Great Smoky Mountains National Park officials have announced the closure of the Whiteoak Sink area effective now through March 31, 2016 to limit human disturbance to bat hibernacula and help hikers avoid interactions with bats. Park biologists will be monitoring the site throughout the winter collecting population, ecological, and behavioral data that will inform resource managers developing a long-term protection plan. An extended closure through late spring may be recommended if the winter data suggests such an action would increase the chances for survival of a significant number of bats.
The Whiteoak Sink area is primarily accessed from the Schoolhouse Gap Trail between Townsend and Cades Cove. This closure includes the area bounded by Schoolhouse Gap Trail and Turkeypen Ridge Trail west to the park boundary. The Schoolhouse Gap and Turkeypen Ridge trails will remain open.
Park biologists have reported dramatic declines of cave-dwelling bat populations throughout the park. The decline is thought to be due to white-nose syndrome (WNS). Infected bats are marked by a white fungal growth on their noses, wings, and tail membrane. The skin irritation damages skin tissue causing the bats to wake from hibernation during winter months. Once aroused, the bats burn energy at a much faster rate depleting stored fat. With no food source available during the winter, the bats soon die.
Infected bats exhibit unusual behavior including flying erratically during the day, even during winter months, and diving down toward people. They may be seen flopping around on the ground around cave openings.
“We first confirmed the presence of WNS in the park in 2010,” said Park Wildlife Biologist Bill Stiver. “The impact has been devastating. We estimate that some of our cave-dwelling bat populations have already declined by 80 percent and we are doing everything we can to both slow the spread of the disease and protect the remaining animals by closing caves and areas near caves to the public.”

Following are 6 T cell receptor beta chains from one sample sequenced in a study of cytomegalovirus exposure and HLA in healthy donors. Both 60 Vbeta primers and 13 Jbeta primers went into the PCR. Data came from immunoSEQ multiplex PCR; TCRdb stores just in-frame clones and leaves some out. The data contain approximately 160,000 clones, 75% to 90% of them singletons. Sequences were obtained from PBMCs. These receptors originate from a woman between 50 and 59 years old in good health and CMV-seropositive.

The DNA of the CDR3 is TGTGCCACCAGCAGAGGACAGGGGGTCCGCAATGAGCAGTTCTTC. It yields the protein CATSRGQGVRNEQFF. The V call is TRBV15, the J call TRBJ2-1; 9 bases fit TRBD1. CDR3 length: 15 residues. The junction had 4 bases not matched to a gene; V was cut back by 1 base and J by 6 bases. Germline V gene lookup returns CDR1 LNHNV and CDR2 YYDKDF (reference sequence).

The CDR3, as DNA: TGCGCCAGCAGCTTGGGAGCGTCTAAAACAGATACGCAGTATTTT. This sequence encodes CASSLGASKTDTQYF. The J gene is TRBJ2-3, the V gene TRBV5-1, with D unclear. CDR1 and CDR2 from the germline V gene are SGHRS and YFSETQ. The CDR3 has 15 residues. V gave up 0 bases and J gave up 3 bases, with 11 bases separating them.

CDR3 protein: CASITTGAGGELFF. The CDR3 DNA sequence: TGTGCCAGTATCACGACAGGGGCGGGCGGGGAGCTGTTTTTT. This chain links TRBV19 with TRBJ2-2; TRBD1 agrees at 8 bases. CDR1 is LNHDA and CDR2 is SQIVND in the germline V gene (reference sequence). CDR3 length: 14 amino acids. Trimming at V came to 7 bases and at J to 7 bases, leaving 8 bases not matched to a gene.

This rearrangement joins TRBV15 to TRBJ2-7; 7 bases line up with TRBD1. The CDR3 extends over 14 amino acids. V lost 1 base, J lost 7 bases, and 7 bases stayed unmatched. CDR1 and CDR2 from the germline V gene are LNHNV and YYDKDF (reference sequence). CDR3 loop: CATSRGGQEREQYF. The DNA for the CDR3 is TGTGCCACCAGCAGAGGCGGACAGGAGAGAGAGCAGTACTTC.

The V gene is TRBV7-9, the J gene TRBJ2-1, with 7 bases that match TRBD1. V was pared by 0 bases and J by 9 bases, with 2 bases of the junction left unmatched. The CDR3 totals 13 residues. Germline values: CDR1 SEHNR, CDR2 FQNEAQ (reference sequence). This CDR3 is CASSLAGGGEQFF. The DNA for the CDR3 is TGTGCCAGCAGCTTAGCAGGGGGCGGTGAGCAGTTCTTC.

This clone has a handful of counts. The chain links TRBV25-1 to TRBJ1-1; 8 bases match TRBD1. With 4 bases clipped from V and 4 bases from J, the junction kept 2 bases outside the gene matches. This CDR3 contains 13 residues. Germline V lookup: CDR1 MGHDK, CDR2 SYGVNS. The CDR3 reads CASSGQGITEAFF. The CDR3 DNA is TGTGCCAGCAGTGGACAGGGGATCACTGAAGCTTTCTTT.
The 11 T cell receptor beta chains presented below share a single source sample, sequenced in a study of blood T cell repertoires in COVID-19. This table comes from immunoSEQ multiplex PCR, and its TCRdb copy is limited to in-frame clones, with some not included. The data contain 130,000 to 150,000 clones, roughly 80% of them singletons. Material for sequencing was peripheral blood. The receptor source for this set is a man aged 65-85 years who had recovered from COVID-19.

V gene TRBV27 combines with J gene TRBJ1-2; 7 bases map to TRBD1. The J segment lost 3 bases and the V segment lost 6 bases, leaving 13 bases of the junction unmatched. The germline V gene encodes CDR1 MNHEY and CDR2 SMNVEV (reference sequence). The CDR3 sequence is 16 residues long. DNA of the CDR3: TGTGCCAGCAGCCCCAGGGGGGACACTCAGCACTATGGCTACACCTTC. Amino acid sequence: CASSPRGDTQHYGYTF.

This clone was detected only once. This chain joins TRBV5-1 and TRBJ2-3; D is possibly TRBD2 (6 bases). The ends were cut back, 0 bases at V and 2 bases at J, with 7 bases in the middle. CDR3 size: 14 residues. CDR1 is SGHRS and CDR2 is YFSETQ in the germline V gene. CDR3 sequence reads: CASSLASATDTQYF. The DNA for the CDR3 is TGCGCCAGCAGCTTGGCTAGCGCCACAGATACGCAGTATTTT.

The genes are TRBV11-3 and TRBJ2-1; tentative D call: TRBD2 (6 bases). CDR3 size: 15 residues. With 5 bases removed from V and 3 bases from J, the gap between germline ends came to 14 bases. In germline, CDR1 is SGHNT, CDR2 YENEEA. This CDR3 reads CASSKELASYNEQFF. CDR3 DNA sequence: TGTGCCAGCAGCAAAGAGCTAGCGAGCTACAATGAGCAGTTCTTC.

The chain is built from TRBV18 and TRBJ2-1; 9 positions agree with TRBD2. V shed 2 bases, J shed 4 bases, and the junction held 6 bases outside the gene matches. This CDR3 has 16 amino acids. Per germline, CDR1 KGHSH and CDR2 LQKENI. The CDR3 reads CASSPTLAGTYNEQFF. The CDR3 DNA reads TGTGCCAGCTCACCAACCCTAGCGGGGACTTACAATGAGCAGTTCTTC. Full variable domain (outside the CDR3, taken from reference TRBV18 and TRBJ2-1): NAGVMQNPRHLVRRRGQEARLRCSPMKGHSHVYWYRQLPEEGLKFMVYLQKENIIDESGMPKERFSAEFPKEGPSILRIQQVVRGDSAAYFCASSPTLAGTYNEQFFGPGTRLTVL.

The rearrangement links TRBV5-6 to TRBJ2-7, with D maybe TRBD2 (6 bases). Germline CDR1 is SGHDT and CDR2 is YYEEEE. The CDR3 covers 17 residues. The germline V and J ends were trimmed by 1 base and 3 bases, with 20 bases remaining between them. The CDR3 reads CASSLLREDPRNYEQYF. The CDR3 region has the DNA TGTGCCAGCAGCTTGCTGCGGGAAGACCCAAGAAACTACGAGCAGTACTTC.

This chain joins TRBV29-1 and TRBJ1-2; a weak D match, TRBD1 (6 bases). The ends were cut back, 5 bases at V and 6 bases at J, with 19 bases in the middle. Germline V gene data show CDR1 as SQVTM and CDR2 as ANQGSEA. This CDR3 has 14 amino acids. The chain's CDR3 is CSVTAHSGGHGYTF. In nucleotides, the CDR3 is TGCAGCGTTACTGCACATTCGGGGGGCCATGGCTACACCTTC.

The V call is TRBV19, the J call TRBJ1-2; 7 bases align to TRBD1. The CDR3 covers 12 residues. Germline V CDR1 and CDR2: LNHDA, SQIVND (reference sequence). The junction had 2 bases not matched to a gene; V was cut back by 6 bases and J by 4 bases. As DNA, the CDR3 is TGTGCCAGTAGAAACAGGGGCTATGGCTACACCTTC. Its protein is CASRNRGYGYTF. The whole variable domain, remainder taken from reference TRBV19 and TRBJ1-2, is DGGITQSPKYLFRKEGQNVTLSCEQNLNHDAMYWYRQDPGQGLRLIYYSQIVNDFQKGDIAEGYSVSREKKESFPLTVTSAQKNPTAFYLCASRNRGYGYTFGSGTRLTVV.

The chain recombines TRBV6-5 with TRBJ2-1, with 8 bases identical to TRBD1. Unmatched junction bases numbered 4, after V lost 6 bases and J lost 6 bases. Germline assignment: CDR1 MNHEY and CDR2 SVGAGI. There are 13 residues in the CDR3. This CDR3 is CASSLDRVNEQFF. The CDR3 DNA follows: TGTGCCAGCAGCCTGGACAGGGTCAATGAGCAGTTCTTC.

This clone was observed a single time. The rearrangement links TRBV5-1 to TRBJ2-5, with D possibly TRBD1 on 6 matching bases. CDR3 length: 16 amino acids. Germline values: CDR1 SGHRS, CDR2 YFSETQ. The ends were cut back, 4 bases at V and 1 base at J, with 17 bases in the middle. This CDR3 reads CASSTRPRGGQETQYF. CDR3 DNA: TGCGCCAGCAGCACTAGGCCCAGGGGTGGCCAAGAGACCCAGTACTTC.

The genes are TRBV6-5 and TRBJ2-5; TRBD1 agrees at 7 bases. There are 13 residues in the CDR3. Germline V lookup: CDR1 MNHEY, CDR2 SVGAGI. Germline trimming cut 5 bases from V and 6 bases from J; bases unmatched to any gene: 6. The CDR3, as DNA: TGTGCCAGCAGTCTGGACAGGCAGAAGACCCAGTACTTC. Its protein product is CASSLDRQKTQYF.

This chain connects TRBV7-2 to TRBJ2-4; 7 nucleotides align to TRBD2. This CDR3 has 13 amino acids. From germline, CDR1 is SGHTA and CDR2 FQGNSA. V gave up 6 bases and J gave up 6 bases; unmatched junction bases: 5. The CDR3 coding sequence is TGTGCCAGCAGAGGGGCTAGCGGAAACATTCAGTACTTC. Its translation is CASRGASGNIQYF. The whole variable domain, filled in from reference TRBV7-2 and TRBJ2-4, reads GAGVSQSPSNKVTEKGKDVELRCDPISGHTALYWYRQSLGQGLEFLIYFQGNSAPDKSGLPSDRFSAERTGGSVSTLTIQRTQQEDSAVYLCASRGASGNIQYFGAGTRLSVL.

The park is home to 11 species of bats including the federally endangered Indiana bat and the Rafinesque’s big-eared bat which is a state listed species of concern in both Tennessee and North Carolina. Bats play a significant role in maintaining ecological balance as the primary predators of night-flying insects. Biologists estimate that an individual bat can eat between 3,000 to 6,000 insects each night including moths, beetles, and mosquitoes.
Great Smoky Mountains National Park is cooperatively working with other parks and federal, local and state agencies across the country to protect bats and manage cave habitats. In an effort to prevent the unintentional spread of WNS by people, the park closed all of its 16 caves and two mine complexes to public entry in 2009. Ongoing research in the Smokies includes monitoring bat populations in the winter during hibernation and tracking bats in the summer to determine habitat use. A recent plan released by the U.S. Fish & Wildlife Service aimed at stabilizing the dramatic decline of the Indiana bat identified hibernacula found in the Sinks as one of only 13 sites across the country identified as critical habitat for this endangered bat. Wildlife biologists have determined that giving the bats the chance to survive includes establishing protective zones surrounding critical habitat caves.
Humans are not susceptible to WNS because the fungus requires a cold body temperature to survive, but skin-to-skin contact with bats should be avoided due to other transmittable diseases such as rabies. Bats are the only mammal species in the park that have tested positive for rabies. According to the Centers for Disease Control and Prevention, the transmission of rabies virus can occur from minor, seemingly unimportant, or unrecognized bites from bats. For human safety, it is important not to touch or handle a bat. The Department of Health and Human Services recommends that individuals should seek immediate medical attention if they have had skin-to-skin exposure to a bat.